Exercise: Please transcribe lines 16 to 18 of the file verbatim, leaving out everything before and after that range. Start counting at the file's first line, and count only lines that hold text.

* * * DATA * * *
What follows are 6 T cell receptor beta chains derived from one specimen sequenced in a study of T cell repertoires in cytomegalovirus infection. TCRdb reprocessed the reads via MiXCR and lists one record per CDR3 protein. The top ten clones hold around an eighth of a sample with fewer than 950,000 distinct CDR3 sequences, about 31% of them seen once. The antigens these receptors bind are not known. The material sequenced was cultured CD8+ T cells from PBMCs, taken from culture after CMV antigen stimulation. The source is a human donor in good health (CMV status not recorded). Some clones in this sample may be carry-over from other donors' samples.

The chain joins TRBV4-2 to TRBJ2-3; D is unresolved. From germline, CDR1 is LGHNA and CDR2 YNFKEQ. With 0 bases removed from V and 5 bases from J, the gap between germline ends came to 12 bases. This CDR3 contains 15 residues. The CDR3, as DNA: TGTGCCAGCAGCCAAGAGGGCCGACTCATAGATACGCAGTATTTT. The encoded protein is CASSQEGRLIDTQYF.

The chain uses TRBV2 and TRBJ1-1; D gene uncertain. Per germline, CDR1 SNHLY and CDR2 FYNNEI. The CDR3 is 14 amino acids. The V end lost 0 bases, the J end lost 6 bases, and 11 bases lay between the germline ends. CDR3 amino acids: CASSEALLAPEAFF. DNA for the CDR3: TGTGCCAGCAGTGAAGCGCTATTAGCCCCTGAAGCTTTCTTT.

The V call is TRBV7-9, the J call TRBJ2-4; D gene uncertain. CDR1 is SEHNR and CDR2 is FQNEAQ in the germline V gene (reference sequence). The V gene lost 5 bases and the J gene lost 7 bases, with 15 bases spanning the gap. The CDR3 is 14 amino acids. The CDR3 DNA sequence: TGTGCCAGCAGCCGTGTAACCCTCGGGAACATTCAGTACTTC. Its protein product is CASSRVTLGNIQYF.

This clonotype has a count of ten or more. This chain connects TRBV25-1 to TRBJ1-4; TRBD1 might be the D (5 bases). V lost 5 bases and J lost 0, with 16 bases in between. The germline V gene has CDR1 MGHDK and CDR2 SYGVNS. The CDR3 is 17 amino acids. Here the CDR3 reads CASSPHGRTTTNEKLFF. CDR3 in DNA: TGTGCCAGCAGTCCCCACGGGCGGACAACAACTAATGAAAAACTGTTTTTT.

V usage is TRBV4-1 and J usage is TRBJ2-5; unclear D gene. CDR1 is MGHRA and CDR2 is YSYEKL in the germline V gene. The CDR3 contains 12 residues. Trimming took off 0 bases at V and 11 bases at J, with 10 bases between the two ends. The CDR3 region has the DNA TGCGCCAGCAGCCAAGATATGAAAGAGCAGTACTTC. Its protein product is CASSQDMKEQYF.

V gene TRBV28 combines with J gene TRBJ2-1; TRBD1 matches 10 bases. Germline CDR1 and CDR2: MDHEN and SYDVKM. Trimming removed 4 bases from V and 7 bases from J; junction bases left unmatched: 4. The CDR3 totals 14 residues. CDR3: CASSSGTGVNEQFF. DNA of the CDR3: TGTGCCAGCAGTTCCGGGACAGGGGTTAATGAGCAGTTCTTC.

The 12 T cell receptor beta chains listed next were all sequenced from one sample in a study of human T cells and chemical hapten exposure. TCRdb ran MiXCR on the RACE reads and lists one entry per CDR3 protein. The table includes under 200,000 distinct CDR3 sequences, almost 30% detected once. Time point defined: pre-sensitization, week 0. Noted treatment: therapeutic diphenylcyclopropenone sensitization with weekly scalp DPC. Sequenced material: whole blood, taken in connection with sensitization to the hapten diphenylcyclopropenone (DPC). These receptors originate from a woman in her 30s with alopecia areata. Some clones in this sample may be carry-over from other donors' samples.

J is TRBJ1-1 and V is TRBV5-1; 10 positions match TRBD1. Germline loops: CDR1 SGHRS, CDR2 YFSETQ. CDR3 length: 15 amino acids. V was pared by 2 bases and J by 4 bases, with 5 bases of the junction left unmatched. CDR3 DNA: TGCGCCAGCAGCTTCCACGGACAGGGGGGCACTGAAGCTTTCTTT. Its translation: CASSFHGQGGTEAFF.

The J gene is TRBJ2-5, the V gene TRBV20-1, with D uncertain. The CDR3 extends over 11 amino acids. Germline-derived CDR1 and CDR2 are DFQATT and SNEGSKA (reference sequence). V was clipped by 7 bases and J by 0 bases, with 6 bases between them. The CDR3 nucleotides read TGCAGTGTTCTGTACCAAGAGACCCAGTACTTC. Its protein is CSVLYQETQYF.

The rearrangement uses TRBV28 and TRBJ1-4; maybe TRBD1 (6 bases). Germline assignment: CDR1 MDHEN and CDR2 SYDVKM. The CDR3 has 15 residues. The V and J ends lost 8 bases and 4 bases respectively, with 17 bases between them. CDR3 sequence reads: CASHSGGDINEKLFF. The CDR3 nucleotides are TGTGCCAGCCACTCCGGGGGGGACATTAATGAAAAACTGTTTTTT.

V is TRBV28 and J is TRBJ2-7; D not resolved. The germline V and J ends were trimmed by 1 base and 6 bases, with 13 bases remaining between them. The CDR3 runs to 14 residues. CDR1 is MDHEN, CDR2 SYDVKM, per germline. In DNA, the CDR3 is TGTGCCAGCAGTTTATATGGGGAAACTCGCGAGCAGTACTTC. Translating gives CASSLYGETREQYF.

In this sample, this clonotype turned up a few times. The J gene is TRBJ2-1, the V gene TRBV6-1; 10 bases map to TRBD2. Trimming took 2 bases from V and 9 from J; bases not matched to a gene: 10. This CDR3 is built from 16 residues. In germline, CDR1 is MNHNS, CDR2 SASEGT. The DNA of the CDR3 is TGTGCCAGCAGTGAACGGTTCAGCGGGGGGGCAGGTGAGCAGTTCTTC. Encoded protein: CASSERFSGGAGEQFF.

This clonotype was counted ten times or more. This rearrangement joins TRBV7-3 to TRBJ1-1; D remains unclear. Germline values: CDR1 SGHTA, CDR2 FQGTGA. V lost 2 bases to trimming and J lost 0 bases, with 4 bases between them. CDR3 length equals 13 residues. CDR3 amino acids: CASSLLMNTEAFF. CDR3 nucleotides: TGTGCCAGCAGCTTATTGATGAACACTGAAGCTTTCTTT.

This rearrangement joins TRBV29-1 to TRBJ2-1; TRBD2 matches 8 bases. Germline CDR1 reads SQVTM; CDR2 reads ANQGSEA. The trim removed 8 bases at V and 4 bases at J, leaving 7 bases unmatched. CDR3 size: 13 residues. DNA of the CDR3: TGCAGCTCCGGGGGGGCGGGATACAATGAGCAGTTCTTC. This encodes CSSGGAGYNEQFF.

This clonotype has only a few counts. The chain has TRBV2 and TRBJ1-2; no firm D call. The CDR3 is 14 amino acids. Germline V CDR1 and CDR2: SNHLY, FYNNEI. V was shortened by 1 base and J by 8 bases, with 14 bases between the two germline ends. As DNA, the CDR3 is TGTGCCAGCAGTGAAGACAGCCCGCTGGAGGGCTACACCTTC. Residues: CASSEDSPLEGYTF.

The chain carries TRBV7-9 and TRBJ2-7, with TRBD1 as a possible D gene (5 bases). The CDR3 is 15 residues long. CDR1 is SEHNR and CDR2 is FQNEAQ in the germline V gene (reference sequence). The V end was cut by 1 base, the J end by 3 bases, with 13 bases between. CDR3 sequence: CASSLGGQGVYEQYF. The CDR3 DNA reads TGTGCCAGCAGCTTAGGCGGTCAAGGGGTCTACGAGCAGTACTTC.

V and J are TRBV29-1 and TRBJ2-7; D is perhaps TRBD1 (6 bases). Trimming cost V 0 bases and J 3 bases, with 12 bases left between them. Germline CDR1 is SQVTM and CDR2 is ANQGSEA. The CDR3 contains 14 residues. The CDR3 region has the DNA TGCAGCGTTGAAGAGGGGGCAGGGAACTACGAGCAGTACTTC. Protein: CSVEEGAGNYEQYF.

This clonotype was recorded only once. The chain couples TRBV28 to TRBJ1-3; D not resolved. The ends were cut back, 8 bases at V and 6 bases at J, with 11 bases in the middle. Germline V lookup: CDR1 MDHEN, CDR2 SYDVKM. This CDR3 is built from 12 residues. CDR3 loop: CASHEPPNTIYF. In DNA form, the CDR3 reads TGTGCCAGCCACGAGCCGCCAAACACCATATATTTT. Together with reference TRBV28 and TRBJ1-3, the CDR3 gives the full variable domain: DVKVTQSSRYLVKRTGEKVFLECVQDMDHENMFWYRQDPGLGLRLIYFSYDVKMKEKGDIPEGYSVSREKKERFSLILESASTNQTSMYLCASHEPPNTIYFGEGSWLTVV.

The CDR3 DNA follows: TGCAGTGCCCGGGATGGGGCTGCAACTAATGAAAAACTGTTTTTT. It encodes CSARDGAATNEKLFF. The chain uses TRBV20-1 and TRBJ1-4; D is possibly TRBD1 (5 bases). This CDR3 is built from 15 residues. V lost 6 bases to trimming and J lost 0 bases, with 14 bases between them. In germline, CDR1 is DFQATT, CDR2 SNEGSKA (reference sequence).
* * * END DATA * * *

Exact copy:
This clonotype has only a few counts. The chain has TRBV2 and TRBJ1-2; no firm D call. The CDR3 is 14 amino acids. Germline V CDR1 and CDR2: SNHLY, FYNNEI. V was shortened by 1 base and J by 8 bases, with 14 bases between the two germline ends. As DNA, the CDR3 is TGTGCCAGCAGTGAAGACAGCCCGCTGGAGGGCTACACCTTC. Residues: CASSEDSPLEGYTF.

The chain carries TRBV7-9 and TRBJ2-7, with TRBD1 as a possible D gene (5 bases). The CDR3 is 15 residues long. CDR1 is SEHNR and CDR2 is FQNEAQ in the germline V gene (reference sequence). The V end was cut by 1 base, the J end by 3 bases, with 13 bases between. CDR3 sequence: CASSLGGQGVYEQYF. The CDR3 DNA reads TGTGCCAGCAGCTTAGGCGGTCAAGGGGTCTACGAGCAGTACTTC.

V and J are TRBV29-1 and TRBJ2-7; D is perhaps TRBD1 (6 bases). Trimming cost V 0 bases and J 3 bases, with 12 bases left between them. Germline CDR1 is SQVTM and CDR2 is ANQGSEA. The CDR3 contains 14 residues. The CDR3 region has the DNA TGCAGCGTTGAAGAGGGGGCAGGGAACTACGAGCAGTACTTC. Protein: CSVEEGAGNYEQYF.